Ghost is most recognized for the model called the Vision 60, a robot dog that can climb across uneven ground and is durable in a variety of weather conditions.

In 2022, Boston Dynamics sued Ghost, accusing the younger company of infringing on seven patents it held around its own quadruped. Ghost responded by saying the claims were “baseless”; the lawsuit has not yet been settled.

Headquartered at Pennovation Works in Grays Ferry, Ghost touts several government entities as clients, including the United States Air Force, the US Department of Homeland Security and Japan’s Ground Self-Defense Force. The various armed forces have reportedly deployed the Vision 60 to do things like help with reconnaissance, detect intruders and scout evacuation routes for earthquake victims.

In October 2021, a Ghost Q-UGV was first exhibited with a weapon produced by a different defense contractor, the War Zone reported. A month later, Penn professor Daniel E. Koditschek, who formerly advised Ghost at the GRASP Lab, wrote a public letter expressing concerns about what he called an “active partnership toward the creation of an armed quadruped.”

“My formerly proud connection to your company now impacts my reputation, is an affront to my research team, and I believe, corrupts the very aims and nature of robotics research,” Koditschek wrote.

A pledge unsigned, and protests connected to Gaza

In November 2022, six robotics companies signed a Boston Dynamics-backed public pledge to not weaponize their products, saying that adding weapons to autonomous or remotely operated robots raises ethical concerns. However, the letter clarifies that signers don’t have issues with “existing technologies” governments use in defense.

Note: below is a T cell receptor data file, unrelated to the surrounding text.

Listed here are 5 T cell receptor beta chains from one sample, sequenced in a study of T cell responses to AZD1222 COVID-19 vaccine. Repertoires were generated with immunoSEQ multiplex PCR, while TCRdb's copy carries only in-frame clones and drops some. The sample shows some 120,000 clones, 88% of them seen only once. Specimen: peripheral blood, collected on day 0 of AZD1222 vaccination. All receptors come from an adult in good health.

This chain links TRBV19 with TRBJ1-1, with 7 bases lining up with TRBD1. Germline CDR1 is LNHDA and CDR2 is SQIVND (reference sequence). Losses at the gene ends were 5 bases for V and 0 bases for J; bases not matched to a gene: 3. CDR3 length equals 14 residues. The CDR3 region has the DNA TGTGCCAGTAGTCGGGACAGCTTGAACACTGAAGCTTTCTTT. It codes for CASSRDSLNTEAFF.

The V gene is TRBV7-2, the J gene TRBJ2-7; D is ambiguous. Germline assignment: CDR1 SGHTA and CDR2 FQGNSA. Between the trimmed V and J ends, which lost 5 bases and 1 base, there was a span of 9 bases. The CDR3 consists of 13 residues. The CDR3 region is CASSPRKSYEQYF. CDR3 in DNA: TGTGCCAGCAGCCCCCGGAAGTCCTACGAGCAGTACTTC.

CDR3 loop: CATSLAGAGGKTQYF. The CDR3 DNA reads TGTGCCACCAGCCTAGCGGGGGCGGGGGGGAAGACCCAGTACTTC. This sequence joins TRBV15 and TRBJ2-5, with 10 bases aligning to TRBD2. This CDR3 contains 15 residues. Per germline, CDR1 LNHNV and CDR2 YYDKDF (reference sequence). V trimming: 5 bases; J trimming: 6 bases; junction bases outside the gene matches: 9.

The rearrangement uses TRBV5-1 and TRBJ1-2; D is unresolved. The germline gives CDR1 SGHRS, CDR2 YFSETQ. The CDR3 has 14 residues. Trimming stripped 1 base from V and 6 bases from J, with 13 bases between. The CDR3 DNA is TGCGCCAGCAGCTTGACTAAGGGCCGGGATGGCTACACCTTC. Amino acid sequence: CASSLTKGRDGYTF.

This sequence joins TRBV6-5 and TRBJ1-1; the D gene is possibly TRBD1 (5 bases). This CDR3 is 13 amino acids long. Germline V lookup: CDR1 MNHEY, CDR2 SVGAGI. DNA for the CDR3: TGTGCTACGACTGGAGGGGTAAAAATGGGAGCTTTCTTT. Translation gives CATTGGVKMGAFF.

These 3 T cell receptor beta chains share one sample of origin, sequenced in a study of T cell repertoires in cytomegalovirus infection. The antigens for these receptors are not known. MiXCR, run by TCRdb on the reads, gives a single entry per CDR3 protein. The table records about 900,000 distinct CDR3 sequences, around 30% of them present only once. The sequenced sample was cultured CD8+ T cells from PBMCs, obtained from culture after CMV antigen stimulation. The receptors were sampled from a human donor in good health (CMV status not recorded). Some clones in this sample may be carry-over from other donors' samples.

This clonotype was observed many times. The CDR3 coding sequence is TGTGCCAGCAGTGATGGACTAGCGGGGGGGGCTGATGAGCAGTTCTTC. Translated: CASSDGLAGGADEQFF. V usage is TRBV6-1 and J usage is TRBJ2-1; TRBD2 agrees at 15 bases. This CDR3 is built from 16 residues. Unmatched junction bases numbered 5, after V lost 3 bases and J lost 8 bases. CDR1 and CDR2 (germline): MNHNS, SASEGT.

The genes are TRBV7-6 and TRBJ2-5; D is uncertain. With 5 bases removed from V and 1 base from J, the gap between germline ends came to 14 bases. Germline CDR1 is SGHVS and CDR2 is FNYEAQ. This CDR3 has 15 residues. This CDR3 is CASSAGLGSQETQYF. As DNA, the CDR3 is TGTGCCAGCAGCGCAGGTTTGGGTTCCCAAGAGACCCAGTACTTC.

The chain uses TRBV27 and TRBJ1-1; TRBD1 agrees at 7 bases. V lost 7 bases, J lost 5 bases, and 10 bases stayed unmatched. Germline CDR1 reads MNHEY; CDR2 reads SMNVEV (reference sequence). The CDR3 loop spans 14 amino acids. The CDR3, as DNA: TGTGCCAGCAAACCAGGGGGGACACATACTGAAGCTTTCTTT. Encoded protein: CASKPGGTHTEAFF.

Ghost did not sign the pledge — and took a public stance that it wouldn’t tell government customers how to use or not to use the robots.

“If it’s a weapon that they need to put on our robot to do their job, we’re happy for them to do that,” former CEO Parikh told TechCrunch in November 2022. “No different than any other dual use technology company that sells to defense or other government agencies.” He said the company wouldn’t sell its products to countries that are not allied with the United States.

Most recently, Ghost has faced criticism for selling its products to the Israeli military.

In March, Israeli newspaper Haaretz reported that the Israel Defense Force was “experimenting” with the use of robot dogs in the Gaza strip. Equipped with drones, the Vision 60s were reportedly being used to surveil spaces like buildings and tunnels.

Though there has not been any confirmation of weaponization, the idea that the bots were being deployed in the Israel-Hamas war led to the formation of a group called Shut Down Ghost Robotics.

In April, activists organized protests on Penn’s campus over its affiliation with the company. They have since garnered more than 3,000 signatures on an online petition calling for the university to cut ties with the firm. Protesters also disrupted the May Technical.ly Builders Conference, where Ghost was an exhibitor.

“The question people should ask themselves is,” a Penn staff member told the Daily Pennsylvanian. “’Do they want on their diploma or on their CV to see a University of Pennsylvania and know — and have other people know — that this university is participating in weaponizing robotic dogs?”

Pending its acquisition by the South Korean company, Ghost is now reportedly valued at $400 million.

The headline of this article has been updated.

Sarah Huffman is a 2022-2024 corps member for Report for America, an initiative of The Groundtruth Project that pairs young journalists with local newsrooms. This position is supported by the Lenfest Institute for Journalism.
Companies: GRASP Laboratory / University of Pennsylvania